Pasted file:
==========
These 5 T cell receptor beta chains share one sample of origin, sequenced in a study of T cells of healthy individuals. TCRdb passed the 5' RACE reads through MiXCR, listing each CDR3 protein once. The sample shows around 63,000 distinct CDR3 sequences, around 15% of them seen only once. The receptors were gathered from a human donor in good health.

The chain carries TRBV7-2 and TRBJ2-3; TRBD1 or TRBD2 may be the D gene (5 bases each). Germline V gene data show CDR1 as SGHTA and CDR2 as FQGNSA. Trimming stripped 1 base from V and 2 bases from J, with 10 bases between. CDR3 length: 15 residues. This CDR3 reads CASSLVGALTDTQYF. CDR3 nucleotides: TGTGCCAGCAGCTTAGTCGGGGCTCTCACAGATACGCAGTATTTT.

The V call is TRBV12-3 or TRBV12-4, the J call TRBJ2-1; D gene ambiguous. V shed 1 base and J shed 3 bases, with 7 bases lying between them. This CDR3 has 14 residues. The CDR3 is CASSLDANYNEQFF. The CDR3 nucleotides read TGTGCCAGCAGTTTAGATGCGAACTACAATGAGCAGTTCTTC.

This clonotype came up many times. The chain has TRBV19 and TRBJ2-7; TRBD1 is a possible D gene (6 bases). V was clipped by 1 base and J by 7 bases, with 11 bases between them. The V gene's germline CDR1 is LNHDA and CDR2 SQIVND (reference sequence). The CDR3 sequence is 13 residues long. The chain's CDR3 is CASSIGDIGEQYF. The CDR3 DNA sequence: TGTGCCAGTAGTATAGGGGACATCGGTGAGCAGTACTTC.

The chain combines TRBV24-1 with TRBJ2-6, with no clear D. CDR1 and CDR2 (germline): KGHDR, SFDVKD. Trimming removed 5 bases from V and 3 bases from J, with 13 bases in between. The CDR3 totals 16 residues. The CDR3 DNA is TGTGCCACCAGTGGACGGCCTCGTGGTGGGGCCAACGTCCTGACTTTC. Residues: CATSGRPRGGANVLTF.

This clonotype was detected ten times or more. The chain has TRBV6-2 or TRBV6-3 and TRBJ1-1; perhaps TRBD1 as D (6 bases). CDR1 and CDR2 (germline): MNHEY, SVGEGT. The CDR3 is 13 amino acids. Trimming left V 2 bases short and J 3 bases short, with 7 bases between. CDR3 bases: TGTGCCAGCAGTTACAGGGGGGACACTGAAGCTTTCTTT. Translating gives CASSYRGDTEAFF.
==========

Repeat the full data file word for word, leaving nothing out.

These 5 T cell receptor beta chains share one sample of origin, sequenced in a study of T cells of healthy individuals. TCRdb passed the 5' RACE reads through MiXCR, listing each CDR3 protein once. The sample shows around 63,000 distinct CDR3 sequences, around 15% of them seen only once. The receptors were gathered from a human donor in good health.

The chain carries TRBV7-2 and TRBJ2-3; TRBD1 or TRBD2 may be the D gene (5 bases each). Germline V gene data show CDR1 as SGHTA and CDR2 as FQGNSA. Trimming stripped 1 base from V and 2 bases from J, with 10 bases between. CDR3 length: 15 residues. This CDR3 reads CASSLVGALTDTQYF. CDR3 nucleotides: TGTGCCAGCAGCTTAGTCGGGGCTCTCACAGATACGCAGTATTTT.

The V call is TRBV12-3 or TRBV12-4, the J call TRBJ2-1; D gene ambiguous. V shed 1 base and J shed 3 bases, with 7 bases lying between them. This CDR3 has 14 residues. The CDR3 is CASSLDANYNEQFF. The CDR3 nucleotides read TGTGCCAGCAGTTTAGATGCGAACTACAATGAGCAGTTCTTC.

This clonotype came up many times. The chain has TRBV19 and TRBJ2-7; TRBD1 is a possible D gene (6 bases). V was clipped by 1 base and J by 7 bases, with 11 bases between them. The V gene's germline CDR1 is LNHDA and CDR2 SQIVND (reference sequence). The CDR3 sequence is 13 residues long. The chain's CDR3 is CASSIGDIGEQYF. The CDR3 DNA sequence: TGTGCCAGTAGTATAGGGGACATCGGTGAGCAGTACTTC.

The chain combines TRBV24-1 with TRBJ2-6, with no clear D. CDR1 and CDR2 (germline): KGHDR, SFDVKD. Trimming removed 5 bases from V and 3 bases from J, with 13 bases in between. The CDR3 totals 16 residues. The CDR3 DNA is TGTGCCACCAGTGGACGGCCTCGTGGTGGGGCCAACGTCCTGACTTTC. Residues: CATSGRPRGGANVLTF.

This clonotype was detected ten times or more. The chain has TRBV6-2 or TRBV6-3 and TRBJ1-1; perhaps TRBD1 as D (6 bases). CDR1 and CDR2 (germline): MNHEY, SVGEGT. The CDR3 is 13 amino acids. Trimming left V 2 bases short and J 3 bases short, with 7 bases between. CDR3 bases: TGTGCCAGCAGTTACAGGGGGGACACTGAAGCTTTCTTT. Translating gives CASSYRGDTEAFF.